Story at a glance
- AL.com reports the Alabama House of Representatives on Thursday passed a bill in a 73-25 vote to allow boards of education to offer yoga as an elective.
- The bill, however, does away with any religious overtones, prohibiting the use of chanting, mantras, mudras, use of mandalas and namaste greetings.
- Yoga was banned in public schools decades ago due to its connection to Eastern religions.
A nearly 30-year ban on yoga in Alabama public schools may be soon coming to an end.
AL.com reports the Alabama House of Representatives on Thursday passed a bill in a 73-25 vote to allow boards of education to offer yoga as an elective. Local school boards would get to decide on the frequency and duration of the classes. The measure is now headed to the Alabama Senate.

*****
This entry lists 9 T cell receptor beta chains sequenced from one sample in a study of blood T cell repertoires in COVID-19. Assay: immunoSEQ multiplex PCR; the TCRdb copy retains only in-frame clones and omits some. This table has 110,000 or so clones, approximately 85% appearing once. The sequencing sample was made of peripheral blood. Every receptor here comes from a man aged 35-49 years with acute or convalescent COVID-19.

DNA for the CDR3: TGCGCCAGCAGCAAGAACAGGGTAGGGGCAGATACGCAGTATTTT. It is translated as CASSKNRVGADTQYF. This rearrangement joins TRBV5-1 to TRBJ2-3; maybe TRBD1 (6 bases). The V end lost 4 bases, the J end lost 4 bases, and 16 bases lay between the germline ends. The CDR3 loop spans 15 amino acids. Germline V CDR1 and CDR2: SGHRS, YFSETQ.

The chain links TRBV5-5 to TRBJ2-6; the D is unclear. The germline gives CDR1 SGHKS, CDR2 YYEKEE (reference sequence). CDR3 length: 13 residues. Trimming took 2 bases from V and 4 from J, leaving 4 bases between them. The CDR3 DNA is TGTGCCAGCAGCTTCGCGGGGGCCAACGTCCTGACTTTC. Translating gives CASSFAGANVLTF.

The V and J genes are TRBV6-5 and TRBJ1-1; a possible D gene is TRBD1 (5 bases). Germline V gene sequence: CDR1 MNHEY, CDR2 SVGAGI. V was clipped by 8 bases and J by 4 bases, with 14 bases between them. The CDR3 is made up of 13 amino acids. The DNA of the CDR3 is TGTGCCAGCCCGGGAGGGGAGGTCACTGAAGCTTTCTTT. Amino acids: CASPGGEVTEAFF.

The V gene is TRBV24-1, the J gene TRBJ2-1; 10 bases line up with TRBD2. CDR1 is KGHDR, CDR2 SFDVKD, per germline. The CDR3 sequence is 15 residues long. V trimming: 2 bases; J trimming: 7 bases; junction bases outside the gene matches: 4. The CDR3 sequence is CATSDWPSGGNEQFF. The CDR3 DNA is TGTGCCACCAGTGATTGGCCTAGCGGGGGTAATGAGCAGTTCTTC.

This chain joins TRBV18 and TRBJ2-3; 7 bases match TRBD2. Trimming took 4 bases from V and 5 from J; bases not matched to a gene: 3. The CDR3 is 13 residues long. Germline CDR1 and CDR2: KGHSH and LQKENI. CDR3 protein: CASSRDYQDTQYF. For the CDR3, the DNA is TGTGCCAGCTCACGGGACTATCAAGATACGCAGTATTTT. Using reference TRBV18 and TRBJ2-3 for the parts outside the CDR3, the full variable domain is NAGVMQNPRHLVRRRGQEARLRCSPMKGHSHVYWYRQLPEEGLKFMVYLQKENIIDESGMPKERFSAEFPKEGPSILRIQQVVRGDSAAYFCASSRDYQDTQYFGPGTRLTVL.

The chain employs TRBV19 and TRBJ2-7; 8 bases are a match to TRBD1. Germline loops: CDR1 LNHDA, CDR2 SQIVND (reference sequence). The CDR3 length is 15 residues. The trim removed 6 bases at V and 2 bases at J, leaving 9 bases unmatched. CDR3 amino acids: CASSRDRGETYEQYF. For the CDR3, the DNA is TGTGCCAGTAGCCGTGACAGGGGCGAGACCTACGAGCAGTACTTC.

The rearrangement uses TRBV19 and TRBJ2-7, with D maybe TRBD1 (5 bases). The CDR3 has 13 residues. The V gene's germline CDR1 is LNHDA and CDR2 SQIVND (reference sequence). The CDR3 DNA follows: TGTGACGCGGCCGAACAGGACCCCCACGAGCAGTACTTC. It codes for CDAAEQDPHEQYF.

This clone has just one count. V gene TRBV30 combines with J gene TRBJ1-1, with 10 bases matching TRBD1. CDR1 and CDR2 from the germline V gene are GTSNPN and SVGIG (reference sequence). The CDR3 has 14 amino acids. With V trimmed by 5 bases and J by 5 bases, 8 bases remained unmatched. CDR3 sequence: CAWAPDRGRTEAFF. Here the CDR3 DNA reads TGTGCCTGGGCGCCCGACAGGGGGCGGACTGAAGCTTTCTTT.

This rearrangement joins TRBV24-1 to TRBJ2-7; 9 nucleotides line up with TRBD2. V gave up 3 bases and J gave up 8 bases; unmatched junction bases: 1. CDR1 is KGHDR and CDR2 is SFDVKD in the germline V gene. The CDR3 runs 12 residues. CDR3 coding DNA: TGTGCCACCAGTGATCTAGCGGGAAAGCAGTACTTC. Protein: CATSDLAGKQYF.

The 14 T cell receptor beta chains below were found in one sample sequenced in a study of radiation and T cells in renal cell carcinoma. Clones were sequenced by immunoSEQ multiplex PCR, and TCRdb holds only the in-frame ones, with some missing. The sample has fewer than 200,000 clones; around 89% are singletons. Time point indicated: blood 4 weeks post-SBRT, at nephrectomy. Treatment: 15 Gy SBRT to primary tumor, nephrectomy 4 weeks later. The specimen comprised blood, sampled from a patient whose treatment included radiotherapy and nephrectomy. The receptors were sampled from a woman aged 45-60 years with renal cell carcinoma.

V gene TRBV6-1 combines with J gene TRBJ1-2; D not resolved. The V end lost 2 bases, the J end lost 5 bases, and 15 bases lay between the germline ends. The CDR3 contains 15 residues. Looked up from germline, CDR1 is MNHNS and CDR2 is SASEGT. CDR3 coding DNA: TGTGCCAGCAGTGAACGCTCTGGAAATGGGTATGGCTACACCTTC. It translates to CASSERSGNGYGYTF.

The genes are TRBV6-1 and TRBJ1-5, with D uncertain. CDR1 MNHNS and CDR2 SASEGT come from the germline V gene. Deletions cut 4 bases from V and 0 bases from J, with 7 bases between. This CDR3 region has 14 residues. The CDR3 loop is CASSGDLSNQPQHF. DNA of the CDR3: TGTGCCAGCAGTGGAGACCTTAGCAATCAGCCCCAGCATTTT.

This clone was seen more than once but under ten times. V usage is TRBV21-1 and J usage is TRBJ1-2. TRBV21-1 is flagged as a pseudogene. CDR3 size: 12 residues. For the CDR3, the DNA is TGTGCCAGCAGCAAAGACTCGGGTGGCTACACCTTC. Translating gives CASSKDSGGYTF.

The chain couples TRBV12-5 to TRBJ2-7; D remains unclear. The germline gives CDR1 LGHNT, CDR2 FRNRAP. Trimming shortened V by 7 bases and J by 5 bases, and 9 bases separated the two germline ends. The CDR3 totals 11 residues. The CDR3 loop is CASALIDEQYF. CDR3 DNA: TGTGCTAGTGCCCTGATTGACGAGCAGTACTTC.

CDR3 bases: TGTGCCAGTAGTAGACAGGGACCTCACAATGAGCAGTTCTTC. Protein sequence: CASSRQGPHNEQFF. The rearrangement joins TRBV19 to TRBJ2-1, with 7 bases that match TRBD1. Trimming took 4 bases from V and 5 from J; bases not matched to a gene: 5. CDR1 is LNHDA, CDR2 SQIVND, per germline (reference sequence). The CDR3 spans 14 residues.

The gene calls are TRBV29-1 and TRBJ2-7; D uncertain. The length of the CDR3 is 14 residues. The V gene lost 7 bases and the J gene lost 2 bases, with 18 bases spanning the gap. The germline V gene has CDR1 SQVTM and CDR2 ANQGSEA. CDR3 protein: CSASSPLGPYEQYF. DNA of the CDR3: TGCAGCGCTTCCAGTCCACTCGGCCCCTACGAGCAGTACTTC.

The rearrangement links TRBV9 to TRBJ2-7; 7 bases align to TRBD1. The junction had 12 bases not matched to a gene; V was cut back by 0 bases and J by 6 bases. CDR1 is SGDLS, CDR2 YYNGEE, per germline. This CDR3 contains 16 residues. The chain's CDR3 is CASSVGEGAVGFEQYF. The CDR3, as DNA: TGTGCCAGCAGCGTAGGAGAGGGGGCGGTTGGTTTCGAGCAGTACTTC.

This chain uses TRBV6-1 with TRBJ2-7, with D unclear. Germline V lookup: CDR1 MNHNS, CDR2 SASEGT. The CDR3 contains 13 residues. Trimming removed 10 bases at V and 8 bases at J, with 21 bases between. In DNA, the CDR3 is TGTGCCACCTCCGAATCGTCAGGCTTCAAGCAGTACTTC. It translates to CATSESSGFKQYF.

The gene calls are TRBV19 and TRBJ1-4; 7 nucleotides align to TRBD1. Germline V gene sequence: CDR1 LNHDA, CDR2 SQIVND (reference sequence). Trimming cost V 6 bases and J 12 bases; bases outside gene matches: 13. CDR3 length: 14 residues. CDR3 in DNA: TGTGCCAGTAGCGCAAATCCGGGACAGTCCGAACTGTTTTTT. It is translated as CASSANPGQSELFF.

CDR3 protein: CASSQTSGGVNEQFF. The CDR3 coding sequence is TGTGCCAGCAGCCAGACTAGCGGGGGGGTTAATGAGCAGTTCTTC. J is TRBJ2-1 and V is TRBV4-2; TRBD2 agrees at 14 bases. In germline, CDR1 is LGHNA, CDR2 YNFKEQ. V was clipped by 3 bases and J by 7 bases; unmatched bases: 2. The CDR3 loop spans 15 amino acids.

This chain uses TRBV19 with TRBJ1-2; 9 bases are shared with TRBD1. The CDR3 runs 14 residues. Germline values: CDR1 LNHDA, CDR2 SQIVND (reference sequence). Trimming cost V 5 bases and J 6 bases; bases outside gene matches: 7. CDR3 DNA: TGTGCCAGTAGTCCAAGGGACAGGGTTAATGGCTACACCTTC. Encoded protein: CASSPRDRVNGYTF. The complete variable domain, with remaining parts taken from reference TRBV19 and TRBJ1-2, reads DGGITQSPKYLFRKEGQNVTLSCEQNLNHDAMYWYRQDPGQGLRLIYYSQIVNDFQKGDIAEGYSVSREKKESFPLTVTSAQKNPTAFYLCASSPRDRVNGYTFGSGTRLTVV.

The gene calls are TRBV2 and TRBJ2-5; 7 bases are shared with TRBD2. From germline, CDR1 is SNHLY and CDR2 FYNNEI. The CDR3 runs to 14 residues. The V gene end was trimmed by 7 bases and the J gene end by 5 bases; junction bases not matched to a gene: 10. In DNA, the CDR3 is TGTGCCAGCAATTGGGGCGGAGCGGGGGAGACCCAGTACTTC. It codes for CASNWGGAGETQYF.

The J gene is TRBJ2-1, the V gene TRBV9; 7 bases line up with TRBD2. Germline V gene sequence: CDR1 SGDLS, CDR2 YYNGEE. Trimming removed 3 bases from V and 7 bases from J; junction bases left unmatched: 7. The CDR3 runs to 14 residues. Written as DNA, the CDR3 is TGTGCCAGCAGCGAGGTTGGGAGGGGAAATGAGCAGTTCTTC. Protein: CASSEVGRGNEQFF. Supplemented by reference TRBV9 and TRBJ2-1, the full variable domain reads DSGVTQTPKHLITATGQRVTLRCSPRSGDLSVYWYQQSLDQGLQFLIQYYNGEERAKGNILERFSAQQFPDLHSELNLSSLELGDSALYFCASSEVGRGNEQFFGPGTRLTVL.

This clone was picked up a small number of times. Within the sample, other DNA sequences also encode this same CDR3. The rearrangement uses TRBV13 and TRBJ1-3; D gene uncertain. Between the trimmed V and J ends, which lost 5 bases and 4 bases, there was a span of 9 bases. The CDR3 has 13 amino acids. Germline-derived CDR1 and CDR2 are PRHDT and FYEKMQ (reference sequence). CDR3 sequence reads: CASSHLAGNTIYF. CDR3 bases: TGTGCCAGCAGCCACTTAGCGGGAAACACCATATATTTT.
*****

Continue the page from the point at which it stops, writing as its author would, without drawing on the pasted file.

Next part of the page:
In 1993, the Alabama Board of Education voted to ban yoga and meditation from K-12 schools due to its connection to Eastern religions.
The bill passed this week aims to allow students to learn and practice poses, exercises and stretching techniques, but does away with any religious overtones, prohibiting the use of chanting, mantras, mudras, use of mandalas and namaste greetings, according to the news outlet.
State Rep. Jeremy Gray (D) has pushed to remove the ban for the past three years. A former football player at North Carolina State who’s been practicing yoga for several years, Gray said the exercises benefit the students mentally and physically.
“Concentration. Breathing. A lot of young people deal with their temperament. Anger. And so, yoga helps with that,” he told AL.com.
As 25 representatives in the House voted against the bill, Gray said he believes a lot of people may be miseducated about yoga.
“A lot of my colleagues just got a lot of emails about it being a part of Hinduism. If you can do it at the local YMCA, you can do it at churches, why is it a problem when it comes to K-12 public schools? Some people, you can never change their minds,” he said.
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